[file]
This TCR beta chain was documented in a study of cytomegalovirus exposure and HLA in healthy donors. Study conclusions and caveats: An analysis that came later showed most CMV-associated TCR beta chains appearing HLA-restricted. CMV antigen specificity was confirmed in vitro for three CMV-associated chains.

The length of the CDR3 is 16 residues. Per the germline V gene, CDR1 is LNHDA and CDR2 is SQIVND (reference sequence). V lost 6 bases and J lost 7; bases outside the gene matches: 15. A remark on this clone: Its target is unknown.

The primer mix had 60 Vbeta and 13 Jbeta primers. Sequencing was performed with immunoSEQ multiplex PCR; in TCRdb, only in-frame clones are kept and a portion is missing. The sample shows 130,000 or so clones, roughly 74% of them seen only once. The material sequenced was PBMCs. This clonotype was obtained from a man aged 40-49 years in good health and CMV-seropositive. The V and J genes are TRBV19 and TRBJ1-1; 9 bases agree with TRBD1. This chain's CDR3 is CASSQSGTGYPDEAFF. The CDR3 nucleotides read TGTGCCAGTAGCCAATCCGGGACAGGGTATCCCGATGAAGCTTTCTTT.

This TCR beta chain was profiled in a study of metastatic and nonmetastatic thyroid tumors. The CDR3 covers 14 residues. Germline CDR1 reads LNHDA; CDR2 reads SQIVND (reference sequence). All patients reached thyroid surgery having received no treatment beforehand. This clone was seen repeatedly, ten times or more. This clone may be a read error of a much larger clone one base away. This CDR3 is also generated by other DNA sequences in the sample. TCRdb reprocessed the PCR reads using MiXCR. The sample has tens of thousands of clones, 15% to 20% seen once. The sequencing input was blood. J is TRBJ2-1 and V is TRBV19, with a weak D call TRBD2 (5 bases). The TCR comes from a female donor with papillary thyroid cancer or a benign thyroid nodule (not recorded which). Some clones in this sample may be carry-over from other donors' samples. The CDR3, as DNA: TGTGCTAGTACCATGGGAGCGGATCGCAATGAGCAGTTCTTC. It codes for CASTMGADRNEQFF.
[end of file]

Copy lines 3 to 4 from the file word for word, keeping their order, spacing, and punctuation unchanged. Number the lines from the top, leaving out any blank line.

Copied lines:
The primer mix had 60 Vbeta and 13 Jbeta primers. Sequencing was performed with immunoSEQ multiplex PCR; in TCRdb, only in-frame clones are kept and a portion is missing. The sample shows 130,000 or so clones, roughly 74% of them seen only once. The material sequenced was PBMCs. This clonotype was obtained from a man aged 40-49 years in good health and CMV-seropositive. The V and J genes are TRBV19 and TRBJ1-1; 9 bases agree with TRBD1. This chain's CDR3 is CASSQSGTGYPDEAFF. The CDR3 nucleotides read TGTGCCAGTAGCCAATCCGGGACAGGGTATCCCGATGAAGCTTTCTTT.

This TCR beta chain was profiled in a study of metastatic and nonmetastatic thyroid tumors. The CDR3 covers 14 residues. Germline CDR1 reads LNHDA; CDR2 reads SQIVND (reference sequence). All patients reached thyroid surgery having received no treatment beforehand. This clone was seen repeatedly, ten times or more. This clone may be a read error of a much larger clone one base away. This CDR3 is also generated by other DNA sequences in the sample. TCRdb reprocessed the PCR reads using MiXCR. The sample has tens of thousands of clones, 15% to 20% seen once. The sequencing input was blood. J is TRBJ2-1 and V is TRBV19, with a weak D call TRBD2 (5 bases). The TCR comes from a female donor with papillary thyroid cancer or a benign thyroid nodule (not recorded which). Some clones in this sample may be carry-over from other donors' samples. The CDR3, as DNA: TGTGCTAGTACCATGGGAGCGGATCGCAATGAGCAGTTCTTC. It codes for CASTMGADRNEQFF.